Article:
You said you had other comic books that you were being consulted on?
There’s one I’m talking about. One at D.C. and one at Marvel.
The D.C. one wouldn’t happen to be GREEN LANTERN, would it?
I know you’ve talked about the comic book genre as being cyclical. It will die—
But then it will come back.
But I have bit of criteria: when they make a “x” comic book into a movie, then I know it’s time for the genre to go away for a while.
And what’s the comic book?
Well, I have my ideas, but what’s yours?
I think if we see a DAZZLER movie, we should run for cover. If we see a BROTHER VOODOO movie, we should run for cover. In D.C., for me, it’s LOBO.
There are people who really want a LOBO movie.
I know. I’m not one of them. Or if you see a HAWK AND DOVE movie.
CLOAK AND DAGGER? Oh, but that’s Marvel.
I think you can make a good movie out of a third-tier character; I mean, BLADE is one. Maybe someone will come up with an amazing DAZZLER movie, or maybe someone will come up with an amazing LOBO movie.
I always thought JONAH HEX would be the one that’d bring it to an end.
But JONAH HEX could be cool if you did it ala HIGH PLAINS DRIFTER, or something like that.
I guess. It’s just that the character has never…
You never had an affinity for it?
No. I mean, I’d buy it because I bought everything, but I would read it and wonder why I’m reading it, why it’s being written, who is actually enjoying this, and is there some guy waiting month to month for the further adventures of JONAH HEX? It ran for a while. It’s not like it was STRIKEFORCE: MORITURI.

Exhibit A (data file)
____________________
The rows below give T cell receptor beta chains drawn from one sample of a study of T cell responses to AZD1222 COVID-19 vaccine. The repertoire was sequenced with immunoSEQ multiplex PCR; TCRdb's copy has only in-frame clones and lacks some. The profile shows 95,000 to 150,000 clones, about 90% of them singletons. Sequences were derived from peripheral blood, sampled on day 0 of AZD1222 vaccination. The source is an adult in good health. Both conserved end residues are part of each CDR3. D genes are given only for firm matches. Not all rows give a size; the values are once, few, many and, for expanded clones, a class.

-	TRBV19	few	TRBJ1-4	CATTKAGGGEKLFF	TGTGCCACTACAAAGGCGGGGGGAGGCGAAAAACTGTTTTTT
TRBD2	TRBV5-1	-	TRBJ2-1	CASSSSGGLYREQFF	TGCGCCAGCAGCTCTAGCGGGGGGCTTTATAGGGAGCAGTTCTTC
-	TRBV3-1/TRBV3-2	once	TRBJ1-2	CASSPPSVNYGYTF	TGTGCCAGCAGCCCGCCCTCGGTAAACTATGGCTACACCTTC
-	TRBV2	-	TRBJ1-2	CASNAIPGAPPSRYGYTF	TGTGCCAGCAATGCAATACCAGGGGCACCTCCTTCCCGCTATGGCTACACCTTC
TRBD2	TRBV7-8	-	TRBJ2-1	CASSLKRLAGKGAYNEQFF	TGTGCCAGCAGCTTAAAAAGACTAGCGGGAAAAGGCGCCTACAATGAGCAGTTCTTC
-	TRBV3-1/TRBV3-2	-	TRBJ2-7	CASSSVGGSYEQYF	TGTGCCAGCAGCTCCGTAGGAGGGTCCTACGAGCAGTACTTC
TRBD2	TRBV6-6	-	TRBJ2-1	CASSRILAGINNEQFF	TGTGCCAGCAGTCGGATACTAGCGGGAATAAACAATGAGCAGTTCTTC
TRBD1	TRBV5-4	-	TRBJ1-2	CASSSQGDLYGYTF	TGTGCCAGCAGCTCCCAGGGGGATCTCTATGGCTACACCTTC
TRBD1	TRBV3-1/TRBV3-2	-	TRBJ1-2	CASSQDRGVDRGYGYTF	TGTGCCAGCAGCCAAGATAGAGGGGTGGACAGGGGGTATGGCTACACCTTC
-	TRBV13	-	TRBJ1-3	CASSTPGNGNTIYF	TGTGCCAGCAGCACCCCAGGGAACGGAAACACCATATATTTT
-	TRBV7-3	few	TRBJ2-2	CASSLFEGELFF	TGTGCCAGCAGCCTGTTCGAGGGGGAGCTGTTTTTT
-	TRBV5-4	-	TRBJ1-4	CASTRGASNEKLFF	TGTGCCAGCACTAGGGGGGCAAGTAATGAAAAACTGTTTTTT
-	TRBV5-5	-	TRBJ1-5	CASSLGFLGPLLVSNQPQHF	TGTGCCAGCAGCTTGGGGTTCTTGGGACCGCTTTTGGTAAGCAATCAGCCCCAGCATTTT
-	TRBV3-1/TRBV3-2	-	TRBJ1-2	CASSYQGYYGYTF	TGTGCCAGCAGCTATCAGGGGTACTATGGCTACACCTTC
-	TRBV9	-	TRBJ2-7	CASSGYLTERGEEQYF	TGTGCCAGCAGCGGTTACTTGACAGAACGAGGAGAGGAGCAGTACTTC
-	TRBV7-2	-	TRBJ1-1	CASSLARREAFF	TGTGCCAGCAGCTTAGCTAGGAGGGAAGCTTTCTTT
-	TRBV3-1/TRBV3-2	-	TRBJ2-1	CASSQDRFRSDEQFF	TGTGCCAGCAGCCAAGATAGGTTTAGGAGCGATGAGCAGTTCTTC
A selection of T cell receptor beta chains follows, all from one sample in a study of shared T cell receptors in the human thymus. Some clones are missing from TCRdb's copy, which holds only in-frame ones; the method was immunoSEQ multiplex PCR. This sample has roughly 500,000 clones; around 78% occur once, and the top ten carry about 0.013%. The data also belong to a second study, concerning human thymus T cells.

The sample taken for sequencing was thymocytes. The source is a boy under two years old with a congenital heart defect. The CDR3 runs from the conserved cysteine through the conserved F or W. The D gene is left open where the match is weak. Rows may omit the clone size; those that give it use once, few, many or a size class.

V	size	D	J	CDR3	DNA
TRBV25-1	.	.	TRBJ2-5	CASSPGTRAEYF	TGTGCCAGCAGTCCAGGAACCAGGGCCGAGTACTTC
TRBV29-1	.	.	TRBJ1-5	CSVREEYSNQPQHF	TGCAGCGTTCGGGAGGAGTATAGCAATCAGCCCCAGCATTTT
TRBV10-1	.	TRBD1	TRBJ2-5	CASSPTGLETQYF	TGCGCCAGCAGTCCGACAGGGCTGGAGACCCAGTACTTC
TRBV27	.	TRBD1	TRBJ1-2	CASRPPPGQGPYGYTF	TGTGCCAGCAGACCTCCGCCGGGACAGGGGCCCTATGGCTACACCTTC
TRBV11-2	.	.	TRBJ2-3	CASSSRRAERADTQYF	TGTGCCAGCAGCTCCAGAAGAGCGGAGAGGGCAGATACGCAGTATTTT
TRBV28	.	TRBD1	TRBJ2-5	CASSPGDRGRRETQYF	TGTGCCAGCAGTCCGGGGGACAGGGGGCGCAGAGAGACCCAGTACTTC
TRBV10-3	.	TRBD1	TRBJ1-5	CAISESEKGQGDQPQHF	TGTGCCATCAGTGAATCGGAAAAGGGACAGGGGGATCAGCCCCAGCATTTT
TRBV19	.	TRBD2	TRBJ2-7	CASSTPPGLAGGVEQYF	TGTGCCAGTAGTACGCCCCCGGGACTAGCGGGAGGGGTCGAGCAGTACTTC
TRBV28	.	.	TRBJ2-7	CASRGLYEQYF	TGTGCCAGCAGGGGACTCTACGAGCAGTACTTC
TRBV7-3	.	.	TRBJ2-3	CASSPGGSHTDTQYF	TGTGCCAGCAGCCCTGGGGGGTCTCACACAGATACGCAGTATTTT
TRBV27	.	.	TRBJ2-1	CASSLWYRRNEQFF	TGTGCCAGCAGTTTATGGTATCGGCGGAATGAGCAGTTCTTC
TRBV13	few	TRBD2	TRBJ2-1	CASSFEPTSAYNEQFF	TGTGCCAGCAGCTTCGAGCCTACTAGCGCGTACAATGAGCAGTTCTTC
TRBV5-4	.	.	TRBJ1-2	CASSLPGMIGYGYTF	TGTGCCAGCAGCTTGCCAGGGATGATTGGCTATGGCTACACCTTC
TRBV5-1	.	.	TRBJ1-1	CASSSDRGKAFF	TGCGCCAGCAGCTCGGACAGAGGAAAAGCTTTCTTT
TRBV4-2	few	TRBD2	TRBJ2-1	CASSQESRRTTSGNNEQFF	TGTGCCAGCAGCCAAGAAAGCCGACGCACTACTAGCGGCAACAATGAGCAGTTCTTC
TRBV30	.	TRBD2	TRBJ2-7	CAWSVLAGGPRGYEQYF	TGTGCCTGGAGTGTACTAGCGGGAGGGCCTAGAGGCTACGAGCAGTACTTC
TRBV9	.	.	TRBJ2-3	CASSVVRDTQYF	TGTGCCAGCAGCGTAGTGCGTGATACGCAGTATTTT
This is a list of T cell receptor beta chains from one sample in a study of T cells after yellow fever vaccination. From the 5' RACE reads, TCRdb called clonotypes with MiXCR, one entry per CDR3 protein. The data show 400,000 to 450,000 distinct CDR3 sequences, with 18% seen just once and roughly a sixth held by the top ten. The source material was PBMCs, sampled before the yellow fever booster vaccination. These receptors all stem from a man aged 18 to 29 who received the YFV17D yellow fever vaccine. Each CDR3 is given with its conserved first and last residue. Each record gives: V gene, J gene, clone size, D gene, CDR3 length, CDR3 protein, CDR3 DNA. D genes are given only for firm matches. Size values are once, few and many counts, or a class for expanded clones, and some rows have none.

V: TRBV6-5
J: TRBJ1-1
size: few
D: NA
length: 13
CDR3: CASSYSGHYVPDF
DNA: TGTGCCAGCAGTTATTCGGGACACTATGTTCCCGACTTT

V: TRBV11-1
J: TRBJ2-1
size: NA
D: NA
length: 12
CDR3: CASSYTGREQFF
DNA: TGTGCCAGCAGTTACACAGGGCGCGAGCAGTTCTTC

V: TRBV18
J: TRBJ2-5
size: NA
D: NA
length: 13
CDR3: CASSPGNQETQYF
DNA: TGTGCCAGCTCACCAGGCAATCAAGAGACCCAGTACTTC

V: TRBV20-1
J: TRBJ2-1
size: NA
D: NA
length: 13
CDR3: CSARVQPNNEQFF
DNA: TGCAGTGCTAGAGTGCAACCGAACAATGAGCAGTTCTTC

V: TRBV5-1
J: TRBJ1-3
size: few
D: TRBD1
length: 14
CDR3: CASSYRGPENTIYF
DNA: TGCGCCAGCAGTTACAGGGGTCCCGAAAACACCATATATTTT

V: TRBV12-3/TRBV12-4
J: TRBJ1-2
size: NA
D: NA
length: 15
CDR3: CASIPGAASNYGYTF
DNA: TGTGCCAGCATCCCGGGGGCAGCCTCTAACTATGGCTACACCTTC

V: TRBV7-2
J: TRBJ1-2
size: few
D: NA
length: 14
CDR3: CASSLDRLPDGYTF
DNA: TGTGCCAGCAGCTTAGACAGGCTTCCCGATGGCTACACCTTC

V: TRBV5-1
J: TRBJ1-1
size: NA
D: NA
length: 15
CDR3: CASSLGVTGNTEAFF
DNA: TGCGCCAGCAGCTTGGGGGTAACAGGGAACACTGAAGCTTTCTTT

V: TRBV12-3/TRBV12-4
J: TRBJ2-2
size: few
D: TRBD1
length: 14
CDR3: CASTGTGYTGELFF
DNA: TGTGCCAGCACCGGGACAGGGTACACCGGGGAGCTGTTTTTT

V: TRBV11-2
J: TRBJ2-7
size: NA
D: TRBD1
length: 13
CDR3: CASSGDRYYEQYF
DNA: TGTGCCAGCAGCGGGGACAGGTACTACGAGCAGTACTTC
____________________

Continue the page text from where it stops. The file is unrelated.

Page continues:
But that they’re developing as a Sci-Fi Network series.
Maybe it does need to go away.
But some not well known comic properties might make for good movies. That’s the thing: you can’t just say that because it’s not well know, (it won’t work). The idea of a group of people who gain powers to fight an alien invasion, but know they’re going to die within a certain amount of time… that’s sort of interesting.
And there are certain authors that just don’t translate well. Alan Moore has been a bear, and I think they’ve been going after the wrong properties. I think, narratively, WATCHMEN is the most ideal for paring down.
I think WATCHMEN is difficult. I think of the Alan Moore stuff, it’s definitely the best thing to import to film.
The things that make Moore are the minutiae. It’s the texture. That’s why you read them.
But WATCHMEN is interesting because it’s a self-reflexive take on comic book icons. My question is: will the audience get that? When you read WATCHMEN, you’re like, “Oh, that’s Batman, that’s Superman, that’s Wonder Woman.” There are all of these iconic characters. Originally, he was going to do it with the Charlton characters. Is a filmgoing audience going to get that?